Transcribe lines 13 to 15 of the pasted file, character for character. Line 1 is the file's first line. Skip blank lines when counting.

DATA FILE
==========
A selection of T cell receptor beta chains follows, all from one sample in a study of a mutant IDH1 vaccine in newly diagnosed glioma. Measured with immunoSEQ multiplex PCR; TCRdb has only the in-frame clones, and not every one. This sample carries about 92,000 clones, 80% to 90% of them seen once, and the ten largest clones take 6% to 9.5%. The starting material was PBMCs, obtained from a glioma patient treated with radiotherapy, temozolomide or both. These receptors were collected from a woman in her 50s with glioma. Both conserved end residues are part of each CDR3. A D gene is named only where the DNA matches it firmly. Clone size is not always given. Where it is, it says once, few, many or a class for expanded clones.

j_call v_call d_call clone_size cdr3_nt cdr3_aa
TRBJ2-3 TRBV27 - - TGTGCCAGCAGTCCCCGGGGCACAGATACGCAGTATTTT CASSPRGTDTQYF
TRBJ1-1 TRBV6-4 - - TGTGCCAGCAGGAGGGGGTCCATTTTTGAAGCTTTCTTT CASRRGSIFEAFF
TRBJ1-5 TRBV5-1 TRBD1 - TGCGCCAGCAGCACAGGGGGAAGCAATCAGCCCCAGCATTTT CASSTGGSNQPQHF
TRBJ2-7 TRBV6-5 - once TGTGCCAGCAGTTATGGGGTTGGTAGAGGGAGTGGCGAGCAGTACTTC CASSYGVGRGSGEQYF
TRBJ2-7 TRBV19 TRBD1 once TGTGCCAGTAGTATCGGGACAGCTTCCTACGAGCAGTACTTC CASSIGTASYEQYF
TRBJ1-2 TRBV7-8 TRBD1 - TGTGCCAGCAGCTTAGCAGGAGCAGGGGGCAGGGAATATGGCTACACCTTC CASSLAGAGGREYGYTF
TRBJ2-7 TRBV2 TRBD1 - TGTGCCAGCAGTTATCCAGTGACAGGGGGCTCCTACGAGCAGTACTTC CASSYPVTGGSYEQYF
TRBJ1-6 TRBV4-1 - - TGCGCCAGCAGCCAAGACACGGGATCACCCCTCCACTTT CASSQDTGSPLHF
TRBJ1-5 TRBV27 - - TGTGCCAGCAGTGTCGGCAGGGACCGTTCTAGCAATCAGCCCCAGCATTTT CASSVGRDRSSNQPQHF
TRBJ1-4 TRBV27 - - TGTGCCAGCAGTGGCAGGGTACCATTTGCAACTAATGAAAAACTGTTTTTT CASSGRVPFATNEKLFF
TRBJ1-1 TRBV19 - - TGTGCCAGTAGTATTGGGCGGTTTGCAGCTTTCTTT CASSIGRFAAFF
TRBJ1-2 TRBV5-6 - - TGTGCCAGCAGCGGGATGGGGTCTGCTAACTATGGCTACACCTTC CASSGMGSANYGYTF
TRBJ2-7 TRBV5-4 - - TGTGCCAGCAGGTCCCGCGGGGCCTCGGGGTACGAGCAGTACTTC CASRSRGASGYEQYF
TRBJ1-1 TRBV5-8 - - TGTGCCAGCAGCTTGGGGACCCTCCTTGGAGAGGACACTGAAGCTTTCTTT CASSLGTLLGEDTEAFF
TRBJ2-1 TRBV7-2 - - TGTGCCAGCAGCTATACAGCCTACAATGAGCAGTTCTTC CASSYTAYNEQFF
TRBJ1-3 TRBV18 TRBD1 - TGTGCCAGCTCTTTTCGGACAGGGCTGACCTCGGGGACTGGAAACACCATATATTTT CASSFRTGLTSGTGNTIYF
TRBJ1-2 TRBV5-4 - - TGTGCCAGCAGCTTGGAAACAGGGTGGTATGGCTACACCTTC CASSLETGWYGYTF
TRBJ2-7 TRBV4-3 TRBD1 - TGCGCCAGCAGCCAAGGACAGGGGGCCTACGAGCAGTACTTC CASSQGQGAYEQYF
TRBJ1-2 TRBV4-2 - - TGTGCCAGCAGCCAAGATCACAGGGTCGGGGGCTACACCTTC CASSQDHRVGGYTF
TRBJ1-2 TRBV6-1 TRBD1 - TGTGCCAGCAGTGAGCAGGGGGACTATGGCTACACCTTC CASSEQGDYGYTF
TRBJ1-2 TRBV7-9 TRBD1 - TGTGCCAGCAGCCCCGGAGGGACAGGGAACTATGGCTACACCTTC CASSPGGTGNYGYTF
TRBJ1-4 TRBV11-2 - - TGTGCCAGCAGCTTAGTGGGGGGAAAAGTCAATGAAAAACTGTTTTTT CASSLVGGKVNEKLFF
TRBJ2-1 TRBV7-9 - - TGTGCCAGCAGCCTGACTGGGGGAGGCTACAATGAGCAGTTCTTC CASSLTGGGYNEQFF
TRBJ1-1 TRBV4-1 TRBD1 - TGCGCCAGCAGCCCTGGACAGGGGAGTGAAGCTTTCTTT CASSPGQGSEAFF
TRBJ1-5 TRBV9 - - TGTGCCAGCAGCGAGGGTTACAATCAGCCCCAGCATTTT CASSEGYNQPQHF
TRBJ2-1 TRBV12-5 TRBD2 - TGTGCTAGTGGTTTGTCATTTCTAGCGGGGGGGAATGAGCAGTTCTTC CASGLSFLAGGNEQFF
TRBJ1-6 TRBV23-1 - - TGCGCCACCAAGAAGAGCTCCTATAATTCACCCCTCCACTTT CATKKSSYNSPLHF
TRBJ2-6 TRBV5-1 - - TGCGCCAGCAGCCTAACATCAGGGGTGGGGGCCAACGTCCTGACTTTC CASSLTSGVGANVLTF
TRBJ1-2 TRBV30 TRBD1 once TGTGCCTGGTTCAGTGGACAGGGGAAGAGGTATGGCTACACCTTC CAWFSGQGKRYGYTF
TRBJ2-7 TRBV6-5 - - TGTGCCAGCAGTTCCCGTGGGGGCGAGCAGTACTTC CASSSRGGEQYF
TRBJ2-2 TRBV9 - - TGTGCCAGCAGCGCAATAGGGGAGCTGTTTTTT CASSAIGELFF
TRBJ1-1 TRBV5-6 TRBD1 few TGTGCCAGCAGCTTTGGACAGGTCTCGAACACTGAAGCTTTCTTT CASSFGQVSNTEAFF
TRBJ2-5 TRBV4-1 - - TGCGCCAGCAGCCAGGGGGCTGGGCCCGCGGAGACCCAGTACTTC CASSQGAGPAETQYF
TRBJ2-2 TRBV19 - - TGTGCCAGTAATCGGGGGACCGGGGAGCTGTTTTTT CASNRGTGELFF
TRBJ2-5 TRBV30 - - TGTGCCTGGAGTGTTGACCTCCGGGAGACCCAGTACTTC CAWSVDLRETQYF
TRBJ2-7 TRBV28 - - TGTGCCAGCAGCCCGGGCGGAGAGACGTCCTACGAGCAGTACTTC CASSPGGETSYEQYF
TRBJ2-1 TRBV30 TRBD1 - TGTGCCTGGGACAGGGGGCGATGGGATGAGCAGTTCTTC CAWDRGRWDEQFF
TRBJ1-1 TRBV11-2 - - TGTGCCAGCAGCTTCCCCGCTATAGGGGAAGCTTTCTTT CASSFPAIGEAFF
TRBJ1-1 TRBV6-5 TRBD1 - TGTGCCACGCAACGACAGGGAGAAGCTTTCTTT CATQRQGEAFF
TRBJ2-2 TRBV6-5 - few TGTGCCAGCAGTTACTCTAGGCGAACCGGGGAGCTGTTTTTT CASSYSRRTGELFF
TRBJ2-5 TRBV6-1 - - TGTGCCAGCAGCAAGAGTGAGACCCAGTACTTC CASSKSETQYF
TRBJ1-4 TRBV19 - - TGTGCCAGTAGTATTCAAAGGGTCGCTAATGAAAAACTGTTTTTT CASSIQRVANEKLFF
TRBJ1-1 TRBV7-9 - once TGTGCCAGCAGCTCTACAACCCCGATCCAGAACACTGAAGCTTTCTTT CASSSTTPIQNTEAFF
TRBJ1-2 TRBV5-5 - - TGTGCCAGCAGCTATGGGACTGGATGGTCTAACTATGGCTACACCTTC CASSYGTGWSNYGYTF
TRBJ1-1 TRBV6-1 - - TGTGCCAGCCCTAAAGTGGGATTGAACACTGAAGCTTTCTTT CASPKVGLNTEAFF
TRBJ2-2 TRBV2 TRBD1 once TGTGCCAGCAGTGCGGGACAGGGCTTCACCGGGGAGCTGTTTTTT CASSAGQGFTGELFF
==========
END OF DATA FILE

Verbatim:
TRBJ1-1 TRBV19 - - TGTGCCAGTAGTATTGGGCGGTTTGCAGCTTTCTTT CASSIGRFAAFF
TRBJ1-2 TRBV5-6 - - TGTGCCAGCAGCGGGATGGGGTCTGCTAACTATGGCTACACCTTC CASSGMGSANYGYTF
TRBJ2-7 TRBV5-4 - - TGTGCCAGCAGGTCCCGCGGGGCCTCGGGGTACGAGCAGTACTTC CASRSRGASGYEQYF